This article was originally published on Enterprise CIO.
Opensource.com notes that, due to their widespread use, open source languages will enable and undergird many technological innovations. As part of almost every business today, that includes innovations within your own organization. Coders of all stripes (developers, engineers, QA, DevOps, data scientists) are using open source languages to accomplish a variety of tasks. The trade-off here, however, is that these niche languages are replacing easier-to-adopt, general-purpose languages.
The fact that household names are using open source languages is a testament to its huge popularity. This has brought about the proliferation of new languages co-existing with older languages, which creates more and more challenges for various stakeholders in the Software Development Lifecycle (SDLC) – and more tension.
Addressing this tension requires a convergence of the needs of two specific stakeholder groups: coders and the enterprises for which they work. There are ways to fulfil what both coders and enterprises need, create better experiences for coders and make things easier for all stakeholders in the SDLC.
As an enterprise leader, you need to focus on the overarching infrastructure needs of cost, security, control and compliance. You also need to address your coders’ desires for a frictionless and fast environment. Roadblocks and restrictions need to be removed for coders while ensuring the needs of the enterprise are being met.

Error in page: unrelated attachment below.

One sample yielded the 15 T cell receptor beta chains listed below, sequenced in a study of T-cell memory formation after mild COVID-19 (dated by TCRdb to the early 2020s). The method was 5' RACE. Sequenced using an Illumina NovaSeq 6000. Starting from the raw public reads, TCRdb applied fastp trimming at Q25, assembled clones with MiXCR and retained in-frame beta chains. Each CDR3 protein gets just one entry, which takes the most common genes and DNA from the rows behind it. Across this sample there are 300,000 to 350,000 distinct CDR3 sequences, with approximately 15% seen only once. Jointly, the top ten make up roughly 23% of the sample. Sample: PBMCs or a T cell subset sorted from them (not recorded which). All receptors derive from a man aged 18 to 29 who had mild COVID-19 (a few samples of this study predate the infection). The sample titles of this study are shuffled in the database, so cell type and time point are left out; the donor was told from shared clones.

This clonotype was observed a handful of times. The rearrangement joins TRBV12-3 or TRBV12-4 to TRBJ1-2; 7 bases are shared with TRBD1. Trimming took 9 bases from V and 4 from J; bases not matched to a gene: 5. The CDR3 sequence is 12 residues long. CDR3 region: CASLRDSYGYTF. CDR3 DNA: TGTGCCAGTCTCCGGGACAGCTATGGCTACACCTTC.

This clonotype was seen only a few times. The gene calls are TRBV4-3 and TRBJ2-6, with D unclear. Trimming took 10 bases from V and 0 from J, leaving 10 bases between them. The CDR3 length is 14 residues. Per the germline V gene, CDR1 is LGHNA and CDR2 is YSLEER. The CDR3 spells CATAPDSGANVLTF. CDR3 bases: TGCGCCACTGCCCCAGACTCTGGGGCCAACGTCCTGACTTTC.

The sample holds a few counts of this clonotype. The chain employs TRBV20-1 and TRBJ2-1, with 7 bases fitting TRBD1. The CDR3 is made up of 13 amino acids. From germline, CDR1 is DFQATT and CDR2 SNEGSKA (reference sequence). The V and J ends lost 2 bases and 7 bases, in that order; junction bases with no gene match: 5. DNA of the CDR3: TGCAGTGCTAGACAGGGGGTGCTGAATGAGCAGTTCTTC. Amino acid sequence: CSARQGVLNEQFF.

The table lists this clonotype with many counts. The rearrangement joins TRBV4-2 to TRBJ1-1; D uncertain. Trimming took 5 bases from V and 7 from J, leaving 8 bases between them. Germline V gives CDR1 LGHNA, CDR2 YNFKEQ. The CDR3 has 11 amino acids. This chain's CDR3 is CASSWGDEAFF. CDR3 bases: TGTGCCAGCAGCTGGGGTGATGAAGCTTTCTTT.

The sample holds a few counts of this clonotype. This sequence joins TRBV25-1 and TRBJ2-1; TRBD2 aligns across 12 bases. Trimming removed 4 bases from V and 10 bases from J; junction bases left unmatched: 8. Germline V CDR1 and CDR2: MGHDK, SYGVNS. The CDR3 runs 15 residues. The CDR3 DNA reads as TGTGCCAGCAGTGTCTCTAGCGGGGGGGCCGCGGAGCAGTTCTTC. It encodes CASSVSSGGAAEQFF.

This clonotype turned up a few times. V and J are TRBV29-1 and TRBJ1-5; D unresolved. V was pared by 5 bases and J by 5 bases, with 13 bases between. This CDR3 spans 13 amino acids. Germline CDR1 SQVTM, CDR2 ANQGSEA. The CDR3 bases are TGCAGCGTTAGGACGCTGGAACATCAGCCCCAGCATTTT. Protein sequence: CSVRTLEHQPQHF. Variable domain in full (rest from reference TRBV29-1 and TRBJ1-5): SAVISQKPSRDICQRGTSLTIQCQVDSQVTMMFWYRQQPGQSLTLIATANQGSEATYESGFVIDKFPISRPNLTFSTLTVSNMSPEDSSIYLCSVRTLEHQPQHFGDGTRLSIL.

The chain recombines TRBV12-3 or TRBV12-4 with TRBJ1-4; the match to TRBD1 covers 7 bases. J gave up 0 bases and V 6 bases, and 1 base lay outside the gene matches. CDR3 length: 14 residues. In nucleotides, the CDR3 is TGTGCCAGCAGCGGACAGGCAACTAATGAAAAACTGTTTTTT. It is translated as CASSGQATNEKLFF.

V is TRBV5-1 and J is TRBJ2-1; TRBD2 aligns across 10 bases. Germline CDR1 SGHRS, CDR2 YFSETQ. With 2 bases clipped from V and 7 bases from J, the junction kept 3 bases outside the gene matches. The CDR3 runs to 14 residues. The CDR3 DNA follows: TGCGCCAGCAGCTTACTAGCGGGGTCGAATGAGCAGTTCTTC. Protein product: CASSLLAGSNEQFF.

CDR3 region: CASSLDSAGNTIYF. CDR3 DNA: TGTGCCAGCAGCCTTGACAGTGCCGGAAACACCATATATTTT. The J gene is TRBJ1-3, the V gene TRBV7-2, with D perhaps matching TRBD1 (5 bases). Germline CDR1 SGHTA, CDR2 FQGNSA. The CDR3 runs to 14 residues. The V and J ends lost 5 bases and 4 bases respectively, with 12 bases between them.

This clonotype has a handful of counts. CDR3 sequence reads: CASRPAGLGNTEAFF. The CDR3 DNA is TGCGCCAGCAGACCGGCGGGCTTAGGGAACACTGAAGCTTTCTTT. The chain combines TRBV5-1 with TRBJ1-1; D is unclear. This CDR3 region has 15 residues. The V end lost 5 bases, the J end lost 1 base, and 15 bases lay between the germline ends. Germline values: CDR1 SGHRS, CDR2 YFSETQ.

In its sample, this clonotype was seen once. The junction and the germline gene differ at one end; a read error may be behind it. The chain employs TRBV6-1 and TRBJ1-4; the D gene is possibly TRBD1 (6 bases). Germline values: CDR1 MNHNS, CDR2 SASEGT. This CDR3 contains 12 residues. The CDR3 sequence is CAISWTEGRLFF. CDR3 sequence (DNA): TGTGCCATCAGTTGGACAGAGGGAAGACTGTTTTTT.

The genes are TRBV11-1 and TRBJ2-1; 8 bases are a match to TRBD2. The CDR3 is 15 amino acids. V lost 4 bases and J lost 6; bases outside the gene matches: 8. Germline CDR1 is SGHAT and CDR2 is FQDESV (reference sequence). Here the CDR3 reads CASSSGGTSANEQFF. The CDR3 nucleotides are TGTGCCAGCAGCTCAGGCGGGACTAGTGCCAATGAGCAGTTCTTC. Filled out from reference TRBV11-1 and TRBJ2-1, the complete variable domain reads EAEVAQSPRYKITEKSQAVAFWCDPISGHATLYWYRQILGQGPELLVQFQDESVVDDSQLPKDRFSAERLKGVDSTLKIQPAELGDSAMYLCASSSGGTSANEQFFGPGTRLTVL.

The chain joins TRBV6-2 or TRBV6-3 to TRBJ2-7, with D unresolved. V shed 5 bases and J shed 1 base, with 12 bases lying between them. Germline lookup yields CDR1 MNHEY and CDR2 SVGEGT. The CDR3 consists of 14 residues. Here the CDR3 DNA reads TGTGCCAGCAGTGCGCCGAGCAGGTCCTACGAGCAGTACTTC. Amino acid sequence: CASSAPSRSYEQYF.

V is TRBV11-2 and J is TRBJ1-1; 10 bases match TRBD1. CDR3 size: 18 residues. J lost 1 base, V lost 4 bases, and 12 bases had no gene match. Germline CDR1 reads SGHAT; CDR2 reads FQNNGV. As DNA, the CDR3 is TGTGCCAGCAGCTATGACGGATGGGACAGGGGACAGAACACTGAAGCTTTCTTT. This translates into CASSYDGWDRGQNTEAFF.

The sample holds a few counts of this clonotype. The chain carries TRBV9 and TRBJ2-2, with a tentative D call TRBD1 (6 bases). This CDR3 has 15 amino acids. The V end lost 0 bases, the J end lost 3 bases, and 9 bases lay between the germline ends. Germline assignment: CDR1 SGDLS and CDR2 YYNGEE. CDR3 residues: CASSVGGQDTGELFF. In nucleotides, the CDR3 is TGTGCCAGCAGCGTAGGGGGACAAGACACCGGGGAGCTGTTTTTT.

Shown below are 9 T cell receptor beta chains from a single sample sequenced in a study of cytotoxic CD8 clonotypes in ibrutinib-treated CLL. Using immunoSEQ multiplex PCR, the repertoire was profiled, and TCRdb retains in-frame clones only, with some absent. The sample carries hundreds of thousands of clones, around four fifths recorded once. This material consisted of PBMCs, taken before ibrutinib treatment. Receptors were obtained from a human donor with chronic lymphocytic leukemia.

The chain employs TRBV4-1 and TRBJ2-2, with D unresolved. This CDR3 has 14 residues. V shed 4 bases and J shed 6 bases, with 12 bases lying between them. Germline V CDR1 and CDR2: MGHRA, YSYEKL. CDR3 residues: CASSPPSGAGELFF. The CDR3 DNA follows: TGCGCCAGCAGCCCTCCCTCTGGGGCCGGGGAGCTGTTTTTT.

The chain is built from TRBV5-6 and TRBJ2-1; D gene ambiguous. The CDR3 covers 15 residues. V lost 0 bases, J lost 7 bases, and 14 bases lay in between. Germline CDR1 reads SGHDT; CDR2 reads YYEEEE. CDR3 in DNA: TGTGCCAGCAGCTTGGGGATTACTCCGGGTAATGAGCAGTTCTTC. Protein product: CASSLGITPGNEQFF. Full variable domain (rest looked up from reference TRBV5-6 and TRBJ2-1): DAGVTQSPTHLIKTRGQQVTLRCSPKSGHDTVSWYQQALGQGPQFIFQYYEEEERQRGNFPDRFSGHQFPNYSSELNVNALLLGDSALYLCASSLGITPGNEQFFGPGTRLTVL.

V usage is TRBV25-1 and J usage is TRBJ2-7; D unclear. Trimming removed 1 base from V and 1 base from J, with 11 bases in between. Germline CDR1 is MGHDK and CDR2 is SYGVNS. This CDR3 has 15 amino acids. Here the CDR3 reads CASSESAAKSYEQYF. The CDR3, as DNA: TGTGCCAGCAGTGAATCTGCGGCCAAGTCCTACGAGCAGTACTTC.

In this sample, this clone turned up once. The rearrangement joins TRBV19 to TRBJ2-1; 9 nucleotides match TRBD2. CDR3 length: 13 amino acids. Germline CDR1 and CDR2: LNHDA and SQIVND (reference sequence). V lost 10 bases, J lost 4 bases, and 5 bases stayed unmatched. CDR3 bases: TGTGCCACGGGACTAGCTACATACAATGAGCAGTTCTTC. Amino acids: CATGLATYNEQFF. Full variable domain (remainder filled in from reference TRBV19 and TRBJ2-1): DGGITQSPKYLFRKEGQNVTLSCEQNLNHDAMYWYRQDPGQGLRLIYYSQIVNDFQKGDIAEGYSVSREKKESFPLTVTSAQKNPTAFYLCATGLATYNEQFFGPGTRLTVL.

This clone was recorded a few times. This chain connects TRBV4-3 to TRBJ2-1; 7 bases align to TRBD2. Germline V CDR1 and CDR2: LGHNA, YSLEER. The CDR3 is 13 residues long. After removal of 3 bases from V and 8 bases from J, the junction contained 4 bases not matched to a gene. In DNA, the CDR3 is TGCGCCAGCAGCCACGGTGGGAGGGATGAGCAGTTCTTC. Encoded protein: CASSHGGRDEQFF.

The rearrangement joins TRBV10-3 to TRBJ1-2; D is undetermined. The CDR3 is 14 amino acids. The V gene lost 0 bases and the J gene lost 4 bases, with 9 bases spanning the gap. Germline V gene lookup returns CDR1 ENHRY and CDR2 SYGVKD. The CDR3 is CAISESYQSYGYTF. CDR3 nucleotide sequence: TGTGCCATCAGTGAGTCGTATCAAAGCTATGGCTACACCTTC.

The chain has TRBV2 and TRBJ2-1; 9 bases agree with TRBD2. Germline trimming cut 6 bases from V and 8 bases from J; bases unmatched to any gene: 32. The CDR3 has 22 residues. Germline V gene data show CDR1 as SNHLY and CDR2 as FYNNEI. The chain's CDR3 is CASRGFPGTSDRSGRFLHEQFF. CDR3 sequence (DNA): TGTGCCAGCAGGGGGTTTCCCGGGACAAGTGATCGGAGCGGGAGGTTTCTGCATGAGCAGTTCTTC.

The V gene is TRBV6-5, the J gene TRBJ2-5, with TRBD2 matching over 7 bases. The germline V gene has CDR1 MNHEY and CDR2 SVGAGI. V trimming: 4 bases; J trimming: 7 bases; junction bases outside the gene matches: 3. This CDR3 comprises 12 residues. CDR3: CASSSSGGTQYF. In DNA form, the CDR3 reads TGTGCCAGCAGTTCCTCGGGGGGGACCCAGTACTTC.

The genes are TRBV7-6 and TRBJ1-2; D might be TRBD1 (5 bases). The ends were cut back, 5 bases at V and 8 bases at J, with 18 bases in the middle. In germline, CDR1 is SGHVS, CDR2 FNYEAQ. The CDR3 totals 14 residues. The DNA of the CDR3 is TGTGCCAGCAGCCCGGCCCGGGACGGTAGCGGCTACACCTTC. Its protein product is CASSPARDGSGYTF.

Bringing it all together
Is it possible to enjoy the many possible benefits of open source languages while still fulfilling coder needs and resolving your enterprise requirements? What if uniform tooling could be provided across open source languages? And what if enterprises could use a single uniform tooling set regardless of open source language? It would solve needs for the coder and the requirements of the enterprise.
By choosing to work with uniform tooling, you will enable your enterprise to have a consistent and standardized way for open source languages to be: compiled and installed; dependencies found and installed; and code written, tested and updated complete with security and license compliance needs being addressed.
Unfortunately today tooling isn’t uniform across open source languages. And the maturity and best practices of tooling wildly vary. Enterprises create a work-around by creating policies to mitigate for deficiencies in tooling. This work-around is sub-par because policies kick-in too late in the SDLC after threats and issues have already been introduced into your code. Furthermore,enterprises are challenged with tracking where affected code is running when new vulnerabilities and threats are identified.
Out of many, creating one
The open source ecosystem is open, and this openness is inherent with a lack of stringent controls. Its open, unrestricted nature enables faster innovation, but this comes at the cost of quality and cohesion for the enterprise. Many of your installed libraries have holes and security threats. Enterprises are faced with time-consuming license reviews to ensure adherence to third-party license rules as well as internal policies restricting certain types of licenses. In addition, license reviews happen at one point in your code’s lifecycle versus in an ongoing, automated way to keep up with changes, patches, upgrades and new dependencies. Enterprises are burdened with high administrative overhead and stale information.